Musings of a phenomenologist

Science, psychiatry and random musings

Psychiatrists are agents of social control… aren’t they?

Posted by soveda on September 23, 2008

On the 3rd of November the 2007 amendments to the 1983 Mental Health Act will come into force.

Why should I care? I hear people cry, well I’ll tell you at tedious length!

As many of you know there have been moves to create a new mental health act (for England and Wales) but these have turned into amendments to the current (1983) Mental Health Act, these amendments also impact on the 2005 Mental Capacity Act. I will explain why this is important I promise. Here is the actual act, it is a rather lengthy PDF, sorry. (The Mental Capacity Act is available on this page).

Why did we need a new act? Well the rationale was that the previous act was ineffective in safeguarding the rights of patients who lacked capacity but were passive (see here and here). There were concerns about “revolving door” patients (e.g.: Christopher Clunis and other care in the community stories) and the management of potentially dangerous people with personality disorders (see the Michael Stone case). The media reports in both these cases was typical of the way the media treats mental disorder and it would be surprising if the government hadn’t taken notice…

So what is the problem? The Bournewood case was a wakeup call to the psychiatric profession and has led to (we hope) better practice, no one could disagree with better community care and support (could they?), and we should lock up all potentially dangerous people… Well shouldn’t we?

The title of this post is deliberately provocative, over the years psychiatry has been seen or represented as a way to keep the populace under control. Here is a current example:  The Antipsychiatry Coalition and more historically, the anti-psychiatry movement have expressed their concerns. One rather fervent group that expresses concerns about psychiatry is the Church of Scientology, I will not editorialise but I trust people to make their own decisions from the information they can find. If you input “psychiatry social control” into a search engine you get this, I followed 10 links from my search and found 9 that were negative towards psychiatry.

Lets cut to the chase, bad things were done in the name of psychiatry, the support for patients in the community may not be as good as we would like and mistakes have been made and will be made again. What is psychiatry for? I was under the impression that the role of psyciatry in the modern world was to help to aleviate the mental distress of people with treatable mental disorders and help individuals to live their life to the fullest of their abilities, even if those abilities are severely limited (e.g. in dementia). I have not met any psychiatrist who sees their role as that of a jailer.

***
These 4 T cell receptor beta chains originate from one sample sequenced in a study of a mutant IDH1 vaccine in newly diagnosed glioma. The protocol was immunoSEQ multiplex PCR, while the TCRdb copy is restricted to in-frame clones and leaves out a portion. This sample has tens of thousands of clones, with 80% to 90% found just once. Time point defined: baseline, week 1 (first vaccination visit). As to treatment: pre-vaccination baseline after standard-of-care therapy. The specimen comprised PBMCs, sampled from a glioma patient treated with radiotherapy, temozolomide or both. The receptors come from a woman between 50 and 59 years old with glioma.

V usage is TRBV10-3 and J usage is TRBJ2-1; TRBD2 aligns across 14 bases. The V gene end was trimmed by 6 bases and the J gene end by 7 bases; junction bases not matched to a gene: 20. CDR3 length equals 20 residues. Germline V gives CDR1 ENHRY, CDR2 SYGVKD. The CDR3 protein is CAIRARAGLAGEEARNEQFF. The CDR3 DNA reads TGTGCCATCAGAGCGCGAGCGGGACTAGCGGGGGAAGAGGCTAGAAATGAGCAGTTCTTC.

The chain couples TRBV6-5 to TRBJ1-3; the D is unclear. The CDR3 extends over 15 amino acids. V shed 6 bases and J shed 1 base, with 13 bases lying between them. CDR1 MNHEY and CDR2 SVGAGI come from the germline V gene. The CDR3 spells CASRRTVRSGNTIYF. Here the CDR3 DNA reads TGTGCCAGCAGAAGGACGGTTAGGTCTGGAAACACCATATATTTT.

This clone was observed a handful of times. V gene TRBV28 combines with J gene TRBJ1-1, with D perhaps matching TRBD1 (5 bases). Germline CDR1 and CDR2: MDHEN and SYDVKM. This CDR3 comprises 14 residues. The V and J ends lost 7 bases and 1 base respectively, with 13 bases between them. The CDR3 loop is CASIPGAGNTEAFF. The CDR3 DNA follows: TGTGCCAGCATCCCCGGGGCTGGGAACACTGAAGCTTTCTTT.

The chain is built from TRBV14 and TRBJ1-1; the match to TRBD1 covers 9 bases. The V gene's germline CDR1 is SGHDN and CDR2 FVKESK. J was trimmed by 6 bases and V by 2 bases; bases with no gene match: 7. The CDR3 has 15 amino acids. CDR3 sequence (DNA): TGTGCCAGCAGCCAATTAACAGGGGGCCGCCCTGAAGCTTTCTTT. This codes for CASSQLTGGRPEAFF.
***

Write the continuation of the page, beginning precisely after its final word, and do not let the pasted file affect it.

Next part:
The amendments to the mental health act have made some changes that need to be pondered. Now, in order to be considered for detention under the act you need to have a “mental disorder” defined as:

Any disorder or disability of the mind

That’s the whole definition in the act, there is now no specific exclusion for “sexual deviancy”, this means that theoretically someone who was a paedophile could be detained for that reason. The definition of mental disorder now more clearly encompasses “personality disorders”, this is combined with a change to the “treatablility” criteria for detention. Previously when detaining someone under the mental health act the “treatability” of the condition was part of the assessment and the lack of apparent “treatable” mental disorder would be a bar to detention (see here) however the new guidance is this:

In the Act, medical treatment for mental disorder means
medical treatment which is for the purpose of alleviating,
or preventing a worsening of, a mental disorder or one or
more of its symptoms or manifestations.

Purpose is not the same as likelihood. Medical treatment
may be for the purpose of alleviating, or preventing a
worsening of, a mental disorder even though it cannot be
shown in advance that any particular effect is likely to
be achieved.

So treatment has to have the purpose but not the likelihood of alleviating or preventing a worsening of mental disorder… I don’t see how this is treatment in the usual sense of the term!

So, is the expectation now for psychiatrists to lock up potentially dangerous people and give them treatment that will not help but does keep them off the streets? Are psychiatrists going to be expected to detain all paedophiles when they finish their prison sentences, or even divert them to secure units rather than prison?

I suspect that there will be some resistance to any of these ideas but watch this space…

I realise I haven’t even started on the care in the community issue (Community Treatment Orders if you want to read up on them) or the Deprivation of Liberty safeguards (not in themselves a bad idea) but I’ve gone on for long enough already. I will blog on the others points in due course.

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One Response to “Psychiatrists are agents of social control… aren’t they?”

  1. Monk said

    I had missed this altogther. Good Grief! So it is in my interest to avoid any mental health services in case they decide to lock me up. Lucky I have a touch of avoidance allied to my anankastic traits.

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